Thursday, June 13, 2024

80 miners risk losing their jobs in Northwestern province

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Over 80 miners in North-Western Province are expected to be discharged from work on medical grounds after suffering from backache because of operating the big machines.

And Minister of Labour and Social Security Brenda Tambatamba said the growth and technological advancement of industrial activities come with its own hazards which lead to occupational injuries and diseases.

Zambia National Congress of Trade Union (ZCTU) Vice President Joseph Chewe confirms that in the last one year, about 80 miners have been put on pending medical discharge as a result of occupational accidents.

Speaking during the opening of the Occupational Safety and Health Institute (OHSI) centre in Solwezi on Thursday, Mr. Chewe appealed to the Occupational Safety and Health Institute (OHSI) and government agencies to thoroughly establish why many miners are being declared medically unfit for duty.

“There is a report which has reached the union that over 80 miners are on pending medical discharge because of backaches in North-Western Province and these are the operators who work on those big machines.

“Why is this happening and what are the causes because workers cannot be let go from work place because of the backaches and so we need the doctors to tell us because we are going to lose more workers,” Mr Chewe said.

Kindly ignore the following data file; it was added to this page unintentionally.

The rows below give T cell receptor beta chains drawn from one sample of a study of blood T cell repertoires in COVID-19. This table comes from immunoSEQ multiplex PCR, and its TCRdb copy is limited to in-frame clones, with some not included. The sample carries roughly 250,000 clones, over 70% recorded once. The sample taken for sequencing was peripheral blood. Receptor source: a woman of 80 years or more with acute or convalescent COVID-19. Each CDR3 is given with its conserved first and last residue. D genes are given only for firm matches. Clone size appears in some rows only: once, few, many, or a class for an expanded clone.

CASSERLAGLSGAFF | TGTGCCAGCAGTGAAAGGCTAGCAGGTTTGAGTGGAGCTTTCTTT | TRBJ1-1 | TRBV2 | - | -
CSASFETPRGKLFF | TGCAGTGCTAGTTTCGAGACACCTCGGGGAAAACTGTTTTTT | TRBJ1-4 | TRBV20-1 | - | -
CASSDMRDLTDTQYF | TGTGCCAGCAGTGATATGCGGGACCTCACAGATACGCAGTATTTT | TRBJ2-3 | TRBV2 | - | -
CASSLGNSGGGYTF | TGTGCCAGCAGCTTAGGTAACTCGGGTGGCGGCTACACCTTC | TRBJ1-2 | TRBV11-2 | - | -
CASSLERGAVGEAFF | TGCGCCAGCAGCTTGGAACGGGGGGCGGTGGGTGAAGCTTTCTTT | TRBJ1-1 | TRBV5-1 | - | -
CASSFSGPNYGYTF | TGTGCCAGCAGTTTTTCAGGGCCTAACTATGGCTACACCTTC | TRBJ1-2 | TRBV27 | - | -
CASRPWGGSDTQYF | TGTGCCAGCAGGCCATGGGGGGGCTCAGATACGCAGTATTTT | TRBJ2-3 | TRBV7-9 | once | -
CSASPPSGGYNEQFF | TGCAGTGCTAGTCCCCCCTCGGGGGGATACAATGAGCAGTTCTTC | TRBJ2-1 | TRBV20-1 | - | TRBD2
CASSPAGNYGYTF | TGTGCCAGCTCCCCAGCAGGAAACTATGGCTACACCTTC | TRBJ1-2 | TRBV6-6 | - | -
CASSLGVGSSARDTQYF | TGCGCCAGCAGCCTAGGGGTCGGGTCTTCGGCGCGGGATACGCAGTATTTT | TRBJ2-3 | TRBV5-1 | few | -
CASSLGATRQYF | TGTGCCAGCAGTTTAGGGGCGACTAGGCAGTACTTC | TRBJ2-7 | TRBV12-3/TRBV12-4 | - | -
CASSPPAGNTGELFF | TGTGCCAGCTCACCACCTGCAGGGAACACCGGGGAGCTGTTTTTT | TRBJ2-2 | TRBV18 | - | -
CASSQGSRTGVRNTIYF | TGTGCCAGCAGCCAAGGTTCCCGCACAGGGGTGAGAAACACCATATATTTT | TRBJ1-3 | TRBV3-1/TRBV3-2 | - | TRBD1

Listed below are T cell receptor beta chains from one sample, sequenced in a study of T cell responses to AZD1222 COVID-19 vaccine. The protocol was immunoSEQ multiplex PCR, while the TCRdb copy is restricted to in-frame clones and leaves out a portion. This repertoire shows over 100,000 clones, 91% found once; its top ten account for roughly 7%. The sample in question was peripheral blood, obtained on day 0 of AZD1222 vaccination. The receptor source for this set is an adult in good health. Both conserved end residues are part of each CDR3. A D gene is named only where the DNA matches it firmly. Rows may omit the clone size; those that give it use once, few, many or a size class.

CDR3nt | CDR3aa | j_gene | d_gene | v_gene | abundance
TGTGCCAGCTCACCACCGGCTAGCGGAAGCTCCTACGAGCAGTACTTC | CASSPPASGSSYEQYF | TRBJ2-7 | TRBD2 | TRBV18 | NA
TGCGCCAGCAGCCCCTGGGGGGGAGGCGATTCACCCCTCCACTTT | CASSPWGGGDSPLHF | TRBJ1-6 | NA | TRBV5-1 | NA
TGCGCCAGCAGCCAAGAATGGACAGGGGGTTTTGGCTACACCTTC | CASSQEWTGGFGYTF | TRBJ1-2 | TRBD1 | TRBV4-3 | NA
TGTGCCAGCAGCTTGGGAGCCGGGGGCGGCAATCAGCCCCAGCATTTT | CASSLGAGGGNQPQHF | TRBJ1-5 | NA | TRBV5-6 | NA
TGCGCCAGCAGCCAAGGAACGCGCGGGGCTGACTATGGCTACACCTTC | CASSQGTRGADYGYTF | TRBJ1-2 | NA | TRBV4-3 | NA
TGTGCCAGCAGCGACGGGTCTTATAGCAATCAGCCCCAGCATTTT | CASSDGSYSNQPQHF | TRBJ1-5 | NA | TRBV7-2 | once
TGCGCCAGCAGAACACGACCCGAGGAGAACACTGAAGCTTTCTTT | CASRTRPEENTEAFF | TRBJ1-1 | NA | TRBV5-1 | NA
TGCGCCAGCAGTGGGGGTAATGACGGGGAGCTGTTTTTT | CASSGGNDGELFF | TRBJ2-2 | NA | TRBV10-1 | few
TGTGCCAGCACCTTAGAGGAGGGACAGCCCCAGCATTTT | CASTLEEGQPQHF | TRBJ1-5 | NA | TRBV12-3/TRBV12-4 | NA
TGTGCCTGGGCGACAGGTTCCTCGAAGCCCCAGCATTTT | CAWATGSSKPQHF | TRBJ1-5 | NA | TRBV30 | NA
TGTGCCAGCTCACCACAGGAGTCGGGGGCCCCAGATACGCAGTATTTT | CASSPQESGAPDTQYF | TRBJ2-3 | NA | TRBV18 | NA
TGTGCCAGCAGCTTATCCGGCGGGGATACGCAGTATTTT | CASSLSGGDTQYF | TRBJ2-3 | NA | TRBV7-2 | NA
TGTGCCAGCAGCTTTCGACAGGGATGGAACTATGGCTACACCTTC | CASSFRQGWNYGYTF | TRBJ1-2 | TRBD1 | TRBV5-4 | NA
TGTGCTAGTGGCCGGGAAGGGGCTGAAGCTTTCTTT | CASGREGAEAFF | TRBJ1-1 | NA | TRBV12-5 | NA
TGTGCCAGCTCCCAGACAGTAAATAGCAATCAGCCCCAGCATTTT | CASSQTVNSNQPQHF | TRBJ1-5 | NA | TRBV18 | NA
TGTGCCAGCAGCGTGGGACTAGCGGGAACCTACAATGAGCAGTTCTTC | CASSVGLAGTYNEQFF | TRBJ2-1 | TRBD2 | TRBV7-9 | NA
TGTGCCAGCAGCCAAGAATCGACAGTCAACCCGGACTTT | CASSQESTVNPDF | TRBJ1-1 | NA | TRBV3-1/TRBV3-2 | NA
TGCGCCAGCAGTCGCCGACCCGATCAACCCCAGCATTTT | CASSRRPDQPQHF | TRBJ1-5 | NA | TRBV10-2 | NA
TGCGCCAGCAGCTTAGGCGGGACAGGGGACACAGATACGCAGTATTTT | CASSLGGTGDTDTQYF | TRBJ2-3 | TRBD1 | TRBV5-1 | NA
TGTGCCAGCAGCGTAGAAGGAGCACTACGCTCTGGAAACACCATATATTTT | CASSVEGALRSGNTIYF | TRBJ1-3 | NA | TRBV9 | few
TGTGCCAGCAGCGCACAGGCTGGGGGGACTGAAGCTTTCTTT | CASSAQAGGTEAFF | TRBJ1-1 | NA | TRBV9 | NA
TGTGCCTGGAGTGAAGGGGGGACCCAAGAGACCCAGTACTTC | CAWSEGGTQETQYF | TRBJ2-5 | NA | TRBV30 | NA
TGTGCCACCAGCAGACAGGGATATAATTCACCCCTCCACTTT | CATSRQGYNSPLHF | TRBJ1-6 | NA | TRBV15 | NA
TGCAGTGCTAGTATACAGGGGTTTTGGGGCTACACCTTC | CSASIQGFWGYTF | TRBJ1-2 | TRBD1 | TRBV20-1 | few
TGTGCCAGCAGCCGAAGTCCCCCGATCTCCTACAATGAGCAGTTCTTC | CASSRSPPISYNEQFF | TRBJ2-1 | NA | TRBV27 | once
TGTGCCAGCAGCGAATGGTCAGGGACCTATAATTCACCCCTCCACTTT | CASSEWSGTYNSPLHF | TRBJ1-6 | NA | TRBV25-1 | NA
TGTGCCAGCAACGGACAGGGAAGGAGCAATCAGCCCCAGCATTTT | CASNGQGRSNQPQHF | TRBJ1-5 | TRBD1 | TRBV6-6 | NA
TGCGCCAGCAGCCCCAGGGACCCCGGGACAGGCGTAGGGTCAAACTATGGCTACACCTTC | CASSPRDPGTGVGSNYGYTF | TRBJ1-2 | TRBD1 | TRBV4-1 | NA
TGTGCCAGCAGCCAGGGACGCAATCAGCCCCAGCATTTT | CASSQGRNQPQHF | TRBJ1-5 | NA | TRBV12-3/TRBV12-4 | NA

Mr. Chewe, who is also Mine workers Union of Zambia (MUZ)  President,  further  appealed to the OHSI to intervene because workers have a right to enjoy good health even after leaving employment.

And Minister of Labour and Social Security Brenda Tambatamba said the growth and technological advancement of industrial activities come with its own hazards which lead to occupational injuries and diseases.

Ms. Tambatama called upon the institute to devise innovative ways of improving service delivery in occupation health and safety to enhance productivity.

“It is therefore undisputable fact that the location of OHSI office in Solwezi is timely as it will guarantee safety and health of employees at work places,” Ms Tambatamba said.

The ministry is currently working towards the amendment of the Occupational Health and Safety Act number 36 of 2010 to ensure that the health and safety of workers in all industries are covered to contribute to improved productivity.

“Additionally, my ministry is in the process of formulating regulations under the Act for effective enforcement of the provisions of the Act for the very first time since its enactment in 2010,” Ms Tambatamba said.

Earlier, OHSI director Martha Chakulimba said the International Labour Organisation (ILO) has recognized occupational health and safety services as the fundamental of the workers which should be an objective of every employer to achieve a productive workforce.

Ms. Chakulimba said the institute is critical to the development of the country not only to the mining sector because of the silicosis services but to all sectors of the economy.

And OHSI board chairperson Grace Chibwa said  opening of the Solwezi centre is a step in the right direction and will contribute to the economic growth.

She said the Centre in the provincial capital is part of her board’s projects to open up more centres in various parts of the country.

Ms. Chibwa said the institute has so far trained 44 local doctors from various districts and 49 doctors from Malawi, Mozambique and Lesotho have also been trained at the centre of excellence in occupational health service in the country.

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